The ugly slugfest between the promoters and professionals of the Bangalore-based blue-chip company Infosys Technologies Ltd (ITL, annual revenue: Rs.67,304 crore; headcount: 190,000) is reminiscent of the recent showdown in Tata Sons Ltd, the holding company of the Mumbai-based Tata Group (Rs.705,000 crore) in which the promoter family’s wily scion Ratan Tata, who found his successor Cyrus Mistry unwilling to suffer backseat driving, sent the latter packing after a four-year stint, in humiliating circumstances. Similarly, N.R. Narayan Murthy, S.D. Shibulal, Kris Gopalakrishnan and other promoters of ITL who succeeded each other as chief executives after Narayan Murthy without conspicuous success, are finding it hard to stomach the high-risk, big-game hunting style of Vishal Sikka, who was appointed managing director and chief executive of Infosys in June 2014.
At the heart of the face-off between the aged promoters and the energetic, reportedly rumbustious Sikka is the attempted transformation of ITL from a company which has cashed in on labour arbitrage, i.e, the huge hourly wage difference in the US and Western nations and India for engineers and IT professionals, into a full service transnational corporation. Although Murthy and the promoters aspired to transform the company into a major business consultancy multinational, ITL remains essentially an “IT coolie” company.
In a new era after the global financial crisis of 2008 and imminent protectionism in the US, Sikka is in a hurry to transform Infosys into a hi-tech business consultancy and solutions multinational. Having set himself the stiff target to boost ITL’s global revenue to $20 billion (Rs.133,276 crore) by 2020, the new CEO isn’t bothered about penny-pinching issues. Operating mainly out of Silicon Valley, USA he has not only convinced the board to pay him a Silicon Valley salary, he has also fired several nuisance value professionals with generous severance packages, which has shocked Murthy and other promoters of the company who pride themselves on their often mean-spirited frugality. For instance, a duly constituted Infosys-EducationWorld Young Achievers Award which involved an annual expenditure of Rs.5-6 lakh was abrogated by Murthy on the ground of “no bang for the buck”.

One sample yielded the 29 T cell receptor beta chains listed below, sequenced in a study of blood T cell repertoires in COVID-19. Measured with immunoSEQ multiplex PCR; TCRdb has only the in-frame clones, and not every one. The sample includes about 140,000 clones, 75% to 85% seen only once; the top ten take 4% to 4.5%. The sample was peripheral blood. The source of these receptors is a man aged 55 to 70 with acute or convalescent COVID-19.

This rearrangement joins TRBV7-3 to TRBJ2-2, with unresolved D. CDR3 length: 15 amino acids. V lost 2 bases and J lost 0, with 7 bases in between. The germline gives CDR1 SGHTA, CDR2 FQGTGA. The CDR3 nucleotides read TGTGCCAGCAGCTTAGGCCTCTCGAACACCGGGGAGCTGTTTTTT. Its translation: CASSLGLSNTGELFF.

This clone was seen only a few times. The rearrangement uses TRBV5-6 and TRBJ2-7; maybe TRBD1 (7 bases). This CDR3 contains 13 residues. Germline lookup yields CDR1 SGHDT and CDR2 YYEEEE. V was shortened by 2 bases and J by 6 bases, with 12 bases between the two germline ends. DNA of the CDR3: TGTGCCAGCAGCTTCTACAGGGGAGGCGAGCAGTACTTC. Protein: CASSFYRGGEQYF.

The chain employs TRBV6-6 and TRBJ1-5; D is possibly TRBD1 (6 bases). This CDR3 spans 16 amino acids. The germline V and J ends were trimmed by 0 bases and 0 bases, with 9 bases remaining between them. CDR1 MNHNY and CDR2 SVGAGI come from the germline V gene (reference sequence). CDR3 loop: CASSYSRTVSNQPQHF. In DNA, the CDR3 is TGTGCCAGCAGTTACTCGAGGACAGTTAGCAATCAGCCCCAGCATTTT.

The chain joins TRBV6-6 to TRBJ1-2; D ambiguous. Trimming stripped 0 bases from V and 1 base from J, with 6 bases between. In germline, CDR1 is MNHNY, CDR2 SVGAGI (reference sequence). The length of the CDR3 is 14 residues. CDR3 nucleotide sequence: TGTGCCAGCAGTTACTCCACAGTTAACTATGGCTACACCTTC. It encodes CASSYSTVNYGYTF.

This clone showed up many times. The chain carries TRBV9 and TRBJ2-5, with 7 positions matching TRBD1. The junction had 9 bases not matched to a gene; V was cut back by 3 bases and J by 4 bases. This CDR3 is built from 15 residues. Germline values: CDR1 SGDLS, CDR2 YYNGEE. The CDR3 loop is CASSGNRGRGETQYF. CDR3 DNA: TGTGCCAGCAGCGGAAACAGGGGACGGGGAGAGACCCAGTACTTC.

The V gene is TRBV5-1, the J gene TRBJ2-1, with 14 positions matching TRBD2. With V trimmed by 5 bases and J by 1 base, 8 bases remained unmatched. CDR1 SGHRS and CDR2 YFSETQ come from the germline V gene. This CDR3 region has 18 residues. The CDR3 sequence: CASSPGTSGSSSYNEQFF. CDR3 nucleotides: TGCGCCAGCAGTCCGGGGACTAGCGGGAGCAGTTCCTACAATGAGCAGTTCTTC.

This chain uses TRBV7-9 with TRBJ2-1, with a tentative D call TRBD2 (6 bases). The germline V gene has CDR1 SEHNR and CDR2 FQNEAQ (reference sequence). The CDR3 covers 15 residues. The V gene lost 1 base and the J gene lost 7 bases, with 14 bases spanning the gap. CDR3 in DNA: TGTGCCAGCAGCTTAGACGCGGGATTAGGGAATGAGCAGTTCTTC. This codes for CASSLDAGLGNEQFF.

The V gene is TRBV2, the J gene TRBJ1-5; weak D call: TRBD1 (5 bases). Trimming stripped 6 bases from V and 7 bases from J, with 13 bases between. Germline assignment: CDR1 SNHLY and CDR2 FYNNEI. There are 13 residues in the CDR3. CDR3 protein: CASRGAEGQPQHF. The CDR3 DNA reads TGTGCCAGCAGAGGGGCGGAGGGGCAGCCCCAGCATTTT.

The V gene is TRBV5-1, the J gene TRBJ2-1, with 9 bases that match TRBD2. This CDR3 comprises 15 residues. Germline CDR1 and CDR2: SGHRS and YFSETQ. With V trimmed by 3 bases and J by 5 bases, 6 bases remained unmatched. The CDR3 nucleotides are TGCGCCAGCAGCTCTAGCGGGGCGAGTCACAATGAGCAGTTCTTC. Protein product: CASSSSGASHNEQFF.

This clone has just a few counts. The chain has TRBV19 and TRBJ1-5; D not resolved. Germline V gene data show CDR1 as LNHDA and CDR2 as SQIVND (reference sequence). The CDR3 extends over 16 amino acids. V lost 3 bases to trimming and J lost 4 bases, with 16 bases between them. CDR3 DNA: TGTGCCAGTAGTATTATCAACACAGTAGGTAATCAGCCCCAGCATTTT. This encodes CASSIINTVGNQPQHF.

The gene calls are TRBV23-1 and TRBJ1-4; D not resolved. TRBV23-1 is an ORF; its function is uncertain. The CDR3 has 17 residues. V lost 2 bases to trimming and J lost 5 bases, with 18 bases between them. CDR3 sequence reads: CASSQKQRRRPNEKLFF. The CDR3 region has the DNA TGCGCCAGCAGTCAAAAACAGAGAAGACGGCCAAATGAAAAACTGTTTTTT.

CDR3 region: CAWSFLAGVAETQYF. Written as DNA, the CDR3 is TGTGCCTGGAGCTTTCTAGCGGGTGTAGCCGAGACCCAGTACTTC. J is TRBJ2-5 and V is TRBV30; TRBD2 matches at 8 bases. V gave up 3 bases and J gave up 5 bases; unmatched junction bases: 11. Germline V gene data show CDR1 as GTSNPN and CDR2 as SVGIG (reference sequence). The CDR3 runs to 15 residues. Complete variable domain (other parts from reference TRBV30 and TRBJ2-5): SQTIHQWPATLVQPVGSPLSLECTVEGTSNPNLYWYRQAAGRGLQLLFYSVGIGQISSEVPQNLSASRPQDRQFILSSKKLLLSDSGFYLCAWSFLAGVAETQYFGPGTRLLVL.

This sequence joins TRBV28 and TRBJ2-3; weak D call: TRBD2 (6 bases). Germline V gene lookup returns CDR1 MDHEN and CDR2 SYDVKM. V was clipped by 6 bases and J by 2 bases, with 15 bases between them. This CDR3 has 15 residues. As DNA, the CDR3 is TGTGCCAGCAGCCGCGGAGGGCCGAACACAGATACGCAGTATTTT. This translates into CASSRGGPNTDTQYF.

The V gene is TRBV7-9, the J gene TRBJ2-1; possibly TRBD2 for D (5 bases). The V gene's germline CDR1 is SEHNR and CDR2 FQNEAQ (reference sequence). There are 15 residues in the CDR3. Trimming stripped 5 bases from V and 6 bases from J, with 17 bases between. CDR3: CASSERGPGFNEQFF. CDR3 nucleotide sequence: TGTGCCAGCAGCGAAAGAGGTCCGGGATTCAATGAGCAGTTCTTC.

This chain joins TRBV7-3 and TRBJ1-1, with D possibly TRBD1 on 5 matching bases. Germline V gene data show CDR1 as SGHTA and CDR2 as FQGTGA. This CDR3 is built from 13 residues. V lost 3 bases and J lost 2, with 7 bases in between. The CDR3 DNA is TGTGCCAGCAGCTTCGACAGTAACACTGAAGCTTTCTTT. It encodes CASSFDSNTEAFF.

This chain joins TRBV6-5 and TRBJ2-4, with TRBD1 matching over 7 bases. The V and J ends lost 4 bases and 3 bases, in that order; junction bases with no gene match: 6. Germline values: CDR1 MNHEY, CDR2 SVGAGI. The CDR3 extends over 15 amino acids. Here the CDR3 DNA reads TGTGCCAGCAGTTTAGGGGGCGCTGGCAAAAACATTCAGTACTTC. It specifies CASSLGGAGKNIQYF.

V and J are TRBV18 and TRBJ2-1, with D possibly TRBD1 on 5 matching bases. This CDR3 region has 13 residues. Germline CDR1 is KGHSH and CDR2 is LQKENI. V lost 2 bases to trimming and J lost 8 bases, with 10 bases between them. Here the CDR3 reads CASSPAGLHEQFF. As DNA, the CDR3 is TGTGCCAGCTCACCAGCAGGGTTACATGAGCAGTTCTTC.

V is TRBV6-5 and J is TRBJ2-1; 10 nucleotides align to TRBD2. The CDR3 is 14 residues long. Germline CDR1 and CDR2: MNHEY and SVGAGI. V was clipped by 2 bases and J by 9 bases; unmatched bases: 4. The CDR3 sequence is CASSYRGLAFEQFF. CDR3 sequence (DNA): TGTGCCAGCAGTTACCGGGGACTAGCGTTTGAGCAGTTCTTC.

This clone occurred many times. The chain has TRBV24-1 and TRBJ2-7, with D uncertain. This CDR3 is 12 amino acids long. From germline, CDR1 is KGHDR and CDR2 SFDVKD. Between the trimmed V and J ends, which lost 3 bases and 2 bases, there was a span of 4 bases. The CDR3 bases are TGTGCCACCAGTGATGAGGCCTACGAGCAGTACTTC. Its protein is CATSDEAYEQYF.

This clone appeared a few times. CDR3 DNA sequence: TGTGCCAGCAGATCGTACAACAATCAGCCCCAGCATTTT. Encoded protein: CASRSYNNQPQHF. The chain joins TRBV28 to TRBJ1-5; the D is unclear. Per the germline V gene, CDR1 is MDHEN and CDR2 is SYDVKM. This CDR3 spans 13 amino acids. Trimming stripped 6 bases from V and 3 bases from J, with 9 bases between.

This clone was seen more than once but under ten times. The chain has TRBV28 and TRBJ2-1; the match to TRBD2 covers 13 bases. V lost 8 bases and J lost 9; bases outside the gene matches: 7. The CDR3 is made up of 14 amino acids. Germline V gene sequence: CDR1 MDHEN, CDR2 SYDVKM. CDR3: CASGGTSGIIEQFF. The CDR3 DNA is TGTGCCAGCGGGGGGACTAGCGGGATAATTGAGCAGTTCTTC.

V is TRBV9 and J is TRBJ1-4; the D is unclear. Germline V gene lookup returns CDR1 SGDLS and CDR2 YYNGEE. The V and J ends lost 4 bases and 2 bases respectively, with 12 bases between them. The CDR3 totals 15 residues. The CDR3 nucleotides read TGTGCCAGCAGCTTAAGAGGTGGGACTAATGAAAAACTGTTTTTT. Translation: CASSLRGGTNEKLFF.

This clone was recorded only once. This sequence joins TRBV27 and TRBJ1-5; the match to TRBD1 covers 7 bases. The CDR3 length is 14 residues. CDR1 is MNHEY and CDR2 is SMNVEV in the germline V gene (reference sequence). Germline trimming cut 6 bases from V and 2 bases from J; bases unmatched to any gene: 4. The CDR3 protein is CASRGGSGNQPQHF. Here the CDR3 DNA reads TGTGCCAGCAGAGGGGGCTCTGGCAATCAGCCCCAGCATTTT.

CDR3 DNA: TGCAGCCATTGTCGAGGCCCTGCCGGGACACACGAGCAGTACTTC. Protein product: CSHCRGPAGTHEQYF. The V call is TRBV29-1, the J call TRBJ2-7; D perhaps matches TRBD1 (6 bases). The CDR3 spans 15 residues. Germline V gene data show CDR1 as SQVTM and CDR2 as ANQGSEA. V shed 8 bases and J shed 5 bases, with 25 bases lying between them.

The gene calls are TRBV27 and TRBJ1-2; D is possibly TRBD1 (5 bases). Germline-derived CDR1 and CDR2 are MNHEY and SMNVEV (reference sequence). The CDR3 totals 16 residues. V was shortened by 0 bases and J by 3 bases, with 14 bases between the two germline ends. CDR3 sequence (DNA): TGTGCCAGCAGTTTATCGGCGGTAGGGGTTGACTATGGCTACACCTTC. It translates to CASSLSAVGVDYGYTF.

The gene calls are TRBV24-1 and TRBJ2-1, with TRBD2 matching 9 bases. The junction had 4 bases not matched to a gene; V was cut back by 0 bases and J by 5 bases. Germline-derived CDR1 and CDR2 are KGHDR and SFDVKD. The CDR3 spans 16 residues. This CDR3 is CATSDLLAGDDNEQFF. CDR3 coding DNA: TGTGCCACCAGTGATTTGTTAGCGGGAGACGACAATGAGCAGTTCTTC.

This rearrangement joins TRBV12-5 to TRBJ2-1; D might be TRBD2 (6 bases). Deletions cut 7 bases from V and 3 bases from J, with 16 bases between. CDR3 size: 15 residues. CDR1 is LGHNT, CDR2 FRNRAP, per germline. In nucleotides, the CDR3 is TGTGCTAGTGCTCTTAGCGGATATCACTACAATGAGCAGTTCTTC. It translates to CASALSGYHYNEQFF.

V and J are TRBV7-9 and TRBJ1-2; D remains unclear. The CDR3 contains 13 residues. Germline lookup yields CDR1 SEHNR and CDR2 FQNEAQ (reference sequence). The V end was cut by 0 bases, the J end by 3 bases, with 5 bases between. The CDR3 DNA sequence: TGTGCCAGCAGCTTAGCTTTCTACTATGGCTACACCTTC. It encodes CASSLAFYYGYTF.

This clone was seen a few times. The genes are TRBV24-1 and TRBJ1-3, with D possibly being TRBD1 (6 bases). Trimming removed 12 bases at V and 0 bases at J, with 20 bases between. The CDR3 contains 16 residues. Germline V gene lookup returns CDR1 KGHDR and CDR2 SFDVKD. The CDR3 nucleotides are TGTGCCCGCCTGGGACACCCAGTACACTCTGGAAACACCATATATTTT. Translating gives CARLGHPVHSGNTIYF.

Sikka is right. It’s time for Infosys to shed its provincialism and start roughing it out with the big boys worldwide.
Proof of maturity
As a rule, your over-burdened editor rarely has time for popular Bollywood cinema or its regional clones. With their unreal story lines, faux sets, unchecked violence, melodrama and stereotypical song-n-dance routines, Bollywood movies are an insult to anyone with intellectual pretensions. However, the fantastic box office success of Aamir Khan starrer Dangal, produced by the socially conscious actor, marks the long overdue coming-of-age of popular Indian cinema. The unprecedented (and rising) box office revenue of Rs.731 crore of this 141-minute movie has proved perhaps for the first time that it’s possible for an intelligently scripted film with a credible story line to succeed at the box office. It’s proof also of the growing maturity and sense of discrimination of the Indian public, which has been continuously infantalised by coarse Bollywood film producers.